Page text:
French foreign minister Jean-Yves Le Drian said on Wednesday that all Iranian militia, including Hezbollah, must leave Syria, whose civil war has thrown the Middle East into turmoil, Arab News reports.
Asked in an interview on BFM TV whether he wanted Turkish armed forces to withdraw from Syria, Le Drian replied that he wanted “the withdrawal of all of those who ought not to be in Syria, including Iranian militia, including Hezbollah.” Le Drian also said that “all indications” suggest the Syrian regime is using chlorine weapons in its nearly seven-year civil war against rebel forces.
“All indications… tell us today that chlorine is being used by the regime at present in Syria,” Le Drian told BFM television.
The French FM also said that Turkey and Iran were among those violating international law by their actions in Syria and warned that Ankara should not add “war to war”.
“Ensuring the security of its borders does not mean killing civilians and that should be condemned. In a dangerous situation in Syria, (Turkey) should not add war to war. International law “is being violated by Turkey, by the Damascus regime, by Iran and those who are attacking eastern Ghouta and Idlib,” Le Drian told BFM TV.
Hezbollah formally announced their entry into the Syrian civil war in 2013. Hezbollah Secretary-General Sayyed Hasan Nasrallah said in a recent interview that Hezbollah would remain in Syria until their role there is completed.
France’s foreign minister said on Wednesday that Turkey and Iran were among those violating international law by their actions in Syria and warned that Ankara should not add “war to war”. France is part of a U.S.-led coalition of over 70 nations that have been conducting operations against the terrorist group Daesh (ISIS) in Syria without either the government’s approval or a UN mandate.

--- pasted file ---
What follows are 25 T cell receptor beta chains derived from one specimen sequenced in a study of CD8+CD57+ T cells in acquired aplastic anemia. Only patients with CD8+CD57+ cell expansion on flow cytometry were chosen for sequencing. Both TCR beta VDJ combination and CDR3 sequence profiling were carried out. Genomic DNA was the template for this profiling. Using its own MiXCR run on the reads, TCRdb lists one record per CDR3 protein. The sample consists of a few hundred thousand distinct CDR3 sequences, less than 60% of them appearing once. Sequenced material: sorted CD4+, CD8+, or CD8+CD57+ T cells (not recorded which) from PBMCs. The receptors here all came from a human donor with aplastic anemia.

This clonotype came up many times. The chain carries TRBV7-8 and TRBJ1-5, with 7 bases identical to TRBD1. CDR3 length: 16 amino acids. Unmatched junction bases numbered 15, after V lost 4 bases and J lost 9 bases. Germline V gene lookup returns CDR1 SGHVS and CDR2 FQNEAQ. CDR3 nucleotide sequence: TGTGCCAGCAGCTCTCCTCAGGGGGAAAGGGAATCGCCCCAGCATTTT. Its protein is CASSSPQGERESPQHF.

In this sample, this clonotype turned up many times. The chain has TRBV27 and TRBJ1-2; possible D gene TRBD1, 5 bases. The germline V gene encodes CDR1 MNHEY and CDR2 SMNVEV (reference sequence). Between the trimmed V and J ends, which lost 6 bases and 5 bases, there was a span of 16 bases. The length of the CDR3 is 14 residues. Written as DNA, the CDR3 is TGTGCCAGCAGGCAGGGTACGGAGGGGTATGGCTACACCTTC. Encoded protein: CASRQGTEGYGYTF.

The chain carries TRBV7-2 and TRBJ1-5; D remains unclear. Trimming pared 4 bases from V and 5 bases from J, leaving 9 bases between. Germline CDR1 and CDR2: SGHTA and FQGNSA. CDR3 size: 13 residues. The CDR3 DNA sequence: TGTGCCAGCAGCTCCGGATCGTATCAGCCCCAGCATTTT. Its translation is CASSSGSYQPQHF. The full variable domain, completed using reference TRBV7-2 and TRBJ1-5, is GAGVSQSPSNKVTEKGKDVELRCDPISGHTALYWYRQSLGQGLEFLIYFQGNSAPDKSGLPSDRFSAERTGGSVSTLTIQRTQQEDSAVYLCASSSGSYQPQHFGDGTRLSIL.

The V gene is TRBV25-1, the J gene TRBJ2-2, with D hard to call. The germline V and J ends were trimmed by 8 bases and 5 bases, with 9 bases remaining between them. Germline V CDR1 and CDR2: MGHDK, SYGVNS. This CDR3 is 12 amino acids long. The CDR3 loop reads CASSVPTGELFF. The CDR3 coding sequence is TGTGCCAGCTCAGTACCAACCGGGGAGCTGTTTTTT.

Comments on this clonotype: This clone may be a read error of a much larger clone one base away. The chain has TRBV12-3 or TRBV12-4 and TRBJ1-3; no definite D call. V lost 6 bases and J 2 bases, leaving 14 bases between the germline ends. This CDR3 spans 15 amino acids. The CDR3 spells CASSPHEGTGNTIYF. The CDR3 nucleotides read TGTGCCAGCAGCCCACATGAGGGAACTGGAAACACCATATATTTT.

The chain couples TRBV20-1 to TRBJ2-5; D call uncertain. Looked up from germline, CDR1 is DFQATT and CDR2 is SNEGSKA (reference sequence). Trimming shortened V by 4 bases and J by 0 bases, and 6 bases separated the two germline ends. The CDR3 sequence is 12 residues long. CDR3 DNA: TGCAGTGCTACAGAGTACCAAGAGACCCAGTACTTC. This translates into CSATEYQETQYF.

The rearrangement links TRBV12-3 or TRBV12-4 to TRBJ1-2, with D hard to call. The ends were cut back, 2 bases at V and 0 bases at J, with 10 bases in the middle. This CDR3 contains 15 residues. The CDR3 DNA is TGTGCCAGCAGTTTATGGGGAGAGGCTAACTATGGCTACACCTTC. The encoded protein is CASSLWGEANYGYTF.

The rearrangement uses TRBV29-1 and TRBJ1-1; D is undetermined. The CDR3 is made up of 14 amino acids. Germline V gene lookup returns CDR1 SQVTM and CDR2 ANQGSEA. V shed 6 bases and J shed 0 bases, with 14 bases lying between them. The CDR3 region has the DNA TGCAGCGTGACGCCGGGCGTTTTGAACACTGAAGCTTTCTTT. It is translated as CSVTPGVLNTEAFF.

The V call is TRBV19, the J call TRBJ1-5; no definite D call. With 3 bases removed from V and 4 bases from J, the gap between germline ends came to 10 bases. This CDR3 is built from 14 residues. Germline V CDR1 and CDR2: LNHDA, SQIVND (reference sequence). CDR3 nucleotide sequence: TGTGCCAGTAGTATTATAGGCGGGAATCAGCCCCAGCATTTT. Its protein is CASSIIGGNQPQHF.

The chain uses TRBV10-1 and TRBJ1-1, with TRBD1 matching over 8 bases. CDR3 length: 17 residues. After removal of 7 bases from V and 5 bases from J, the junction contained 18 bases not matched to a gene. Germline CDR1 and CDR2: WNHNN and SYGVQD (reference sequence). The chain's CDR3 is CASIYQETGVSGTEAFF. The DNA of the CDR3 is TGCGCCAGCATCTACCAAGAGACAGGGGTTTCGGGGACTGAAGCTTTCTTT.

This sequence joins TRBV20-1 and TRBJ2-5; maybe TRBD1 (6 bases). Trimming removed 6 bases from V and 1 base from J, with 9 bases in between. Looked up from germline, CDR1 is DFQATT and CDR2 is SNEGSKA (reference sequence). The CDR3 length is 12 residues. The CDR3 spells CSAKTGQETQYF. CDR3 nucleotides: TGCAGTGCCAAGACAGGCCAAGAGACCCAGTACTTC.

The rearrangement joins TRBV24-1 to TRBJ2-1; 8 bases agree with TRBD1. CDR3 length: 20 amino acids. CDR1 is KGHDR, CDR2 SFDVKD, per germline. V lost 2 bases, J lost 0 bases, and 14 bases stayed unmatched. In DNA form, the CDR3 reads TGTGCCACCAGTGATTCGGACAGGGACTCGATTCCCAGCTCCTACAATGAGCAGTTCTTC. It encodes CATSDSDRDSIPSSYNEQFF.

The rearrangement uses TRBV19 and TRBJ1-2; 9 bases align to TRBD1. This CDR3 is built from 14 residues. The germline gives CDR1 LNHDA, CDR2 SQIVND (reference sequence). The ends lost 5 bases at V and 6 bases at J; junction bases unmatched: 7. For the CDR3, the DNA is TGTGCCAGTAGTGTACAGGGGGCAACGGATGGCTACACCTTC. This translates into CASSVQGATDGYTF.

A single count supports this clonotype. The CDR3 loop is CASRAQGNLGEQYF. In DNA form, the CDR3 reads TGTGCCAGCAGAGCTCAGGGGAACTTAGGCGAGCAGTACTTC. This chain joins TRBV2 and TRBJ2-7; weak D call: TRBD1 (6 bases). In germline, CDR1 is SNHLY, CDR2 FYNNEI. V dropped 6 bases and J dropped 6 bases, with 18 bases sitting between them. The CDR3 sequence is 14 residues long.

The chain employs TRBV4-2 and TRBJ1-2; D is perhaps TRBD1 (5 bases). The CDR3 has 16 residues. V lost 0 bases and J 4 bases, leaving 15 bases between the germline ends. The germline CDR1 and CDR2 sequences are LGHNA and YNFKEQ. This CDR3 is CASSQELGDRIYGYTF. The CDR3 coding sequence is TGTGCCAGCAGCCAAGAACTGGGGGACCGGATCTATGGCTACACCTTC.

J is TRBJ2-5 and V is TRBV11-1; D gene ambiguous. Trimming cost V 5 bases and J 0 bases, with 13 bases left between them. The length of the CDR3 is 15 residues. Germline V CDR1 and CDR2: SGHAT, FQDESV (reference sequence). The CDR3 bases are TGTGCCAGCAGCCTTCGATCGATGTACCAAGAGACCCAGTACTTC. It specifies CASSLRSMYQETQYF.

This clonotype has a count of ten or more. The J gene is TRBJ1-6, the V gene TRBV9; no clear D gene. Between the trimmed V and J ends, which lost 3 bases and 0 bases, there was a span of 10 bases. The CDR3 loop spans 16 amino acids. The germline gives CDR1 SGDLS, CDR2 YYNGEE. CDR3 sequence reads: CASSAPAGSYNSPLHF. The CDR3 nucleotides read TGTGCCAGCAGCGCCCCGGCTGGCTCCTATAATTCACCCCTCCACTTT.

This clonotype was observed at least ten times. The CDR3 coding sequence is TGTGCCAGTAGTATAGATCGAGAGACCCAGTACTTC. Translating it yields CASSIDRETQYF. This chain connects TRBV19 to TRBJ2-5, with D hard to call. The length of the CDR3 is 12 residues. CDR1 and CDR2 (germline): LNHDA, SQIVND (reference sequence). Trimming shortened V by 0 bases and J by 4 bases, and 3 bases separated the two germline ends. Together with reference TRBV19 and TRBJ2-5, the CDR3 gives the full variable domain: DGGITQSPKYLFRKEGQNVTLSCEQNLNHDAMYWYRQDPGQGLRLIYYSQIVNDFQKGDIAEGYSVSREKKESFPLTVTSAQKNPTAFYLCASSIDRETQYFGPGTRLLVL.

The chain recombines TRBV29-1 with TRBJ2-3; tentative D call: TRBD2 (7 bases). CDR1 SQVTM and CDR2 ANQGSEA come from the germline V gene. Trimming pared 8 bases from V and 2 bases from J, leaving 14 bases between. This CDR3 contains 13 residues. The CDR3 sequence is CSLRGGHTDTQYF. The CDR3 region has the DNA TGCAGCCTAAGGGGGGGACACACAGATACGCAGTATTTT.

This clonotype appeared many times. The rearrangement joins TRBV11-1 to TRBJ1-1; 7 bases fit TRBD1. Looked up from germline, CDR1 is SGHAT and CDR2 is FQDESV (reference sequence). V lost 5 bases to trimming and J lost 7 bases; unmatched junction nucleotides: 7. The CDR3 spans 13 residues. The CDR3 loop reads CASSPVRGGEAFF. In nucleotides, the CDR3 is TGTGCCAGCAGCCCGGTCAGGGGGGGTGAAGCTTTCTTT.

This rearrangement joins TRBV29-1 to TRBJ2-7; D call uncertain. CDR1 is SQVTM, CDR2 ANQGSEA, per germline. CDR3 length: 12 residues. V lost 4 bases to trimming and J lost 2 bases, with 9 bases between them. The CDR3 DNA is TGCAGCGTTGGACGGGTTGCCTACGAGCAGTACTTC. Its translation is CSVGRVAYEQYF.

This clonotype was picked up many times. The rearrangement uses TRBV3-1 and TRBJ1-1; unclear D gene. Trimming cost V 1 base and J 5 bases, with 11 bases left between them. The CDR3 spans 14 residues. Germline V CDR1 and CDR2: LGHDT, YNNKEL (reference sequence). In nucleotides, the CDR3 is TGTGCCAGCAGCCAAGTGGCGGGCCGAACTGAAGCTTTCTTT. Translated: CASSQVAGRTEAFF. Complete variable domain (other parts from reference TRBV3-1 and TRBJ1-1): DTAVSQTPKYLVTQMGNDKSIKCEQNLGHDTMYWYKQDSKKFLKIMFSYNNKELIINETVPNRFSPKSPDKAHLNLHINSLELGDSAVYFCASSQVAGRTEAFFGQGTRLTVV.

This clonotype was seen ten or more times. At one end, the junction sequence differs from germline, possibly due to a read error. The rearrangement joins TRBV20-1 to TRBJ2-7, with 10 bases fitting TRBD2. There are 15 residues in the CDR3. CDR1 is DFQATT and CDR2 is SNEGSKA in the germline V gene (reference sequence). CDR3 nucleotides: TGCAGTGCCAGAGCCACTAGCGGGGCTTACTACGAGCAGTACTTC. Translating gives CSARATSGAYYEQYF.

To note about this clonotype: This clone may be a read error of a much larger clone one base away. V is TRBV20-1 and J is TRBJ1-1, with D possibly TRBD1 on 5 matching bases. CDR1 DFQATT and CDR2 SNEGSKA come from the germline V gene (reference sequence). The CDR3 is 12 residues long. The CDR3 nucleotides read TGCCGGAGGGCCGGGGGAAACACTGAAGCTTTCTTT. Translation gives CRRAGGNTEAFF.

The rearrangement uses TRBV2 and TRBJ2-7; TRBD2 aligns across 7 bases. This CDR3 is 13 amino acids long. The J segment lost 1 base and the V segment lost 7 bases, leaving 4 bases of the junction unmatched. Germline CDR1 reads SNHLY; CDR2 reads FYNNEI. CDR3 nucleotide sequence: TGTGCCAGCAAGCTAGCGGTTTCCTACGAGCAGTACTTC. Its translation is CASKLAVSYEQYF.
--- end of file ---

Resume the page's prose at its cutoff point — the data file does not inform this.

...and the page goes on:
Previously in January, Le Drian said in an interview with daily Le Figaro that he would visit Iran on March 5 after he had postponed a trip to Tehran earlier this month over anti-government protests in several Iranian cities.
“We have embarked upon a dialogue with Iran on the issue of ballistics and regional questions,” Le Figaro quoted Le Drian as saying.
He said he would raise Iran’s “destabilizing military influence in the Middle East”, notably its support for Lebanon’s “Hezbollah” and Yemen’s Houthi militias.
“That is why … I shall go to Iran on March 5,” said Le Drian, who will hold talks with counterpart Mohammed Javad Zarif.
U.S. President Donald Trump made an ultimatum to Britain, France, and Germany on January 12 to “fix” the 2015 nuclear deal with Iran or he would withdraw. The European Union has defended the accord, warning that abandoning it would be a mistake.
“If Iran wants to return to the concert of nations, it must cooperate on these questions. Otherwise, it will with reason always be suspected of wanting to develop nuclear weapons,” said Le Drian.
Iran has been accused by the U.S. and some of its allies, including Israel, of providing arms to the Hezbollah movement fighting terrorists alongside the Syrian army, however, Tehran denied the claims, though admitted its political support for the Shi’ite movement, which is included in the Lebanese parliament.
Previously, the French top diplomat criticized alleged “Iranian presence and the desire to make an axis from the Mediterranean to Tehran,” a claim repeatedly denounced by the Islamic Republic. Iran has repeatedly refuted accusations of a desire to establish a military base in Syria, however, confirmed sending military advisors to help Damascus fight terrorists.
Tensions between Iran and France have increased since the end of 2017 after French President Emmanuel Macron had said that Tehran should be “less aggressive” in the region and clarify its ballistic missile program. The statement has also been echoed by Le Drian, who denounced Iran’s alleged “hegemonic temptations” during a visit to Saudi Arabia.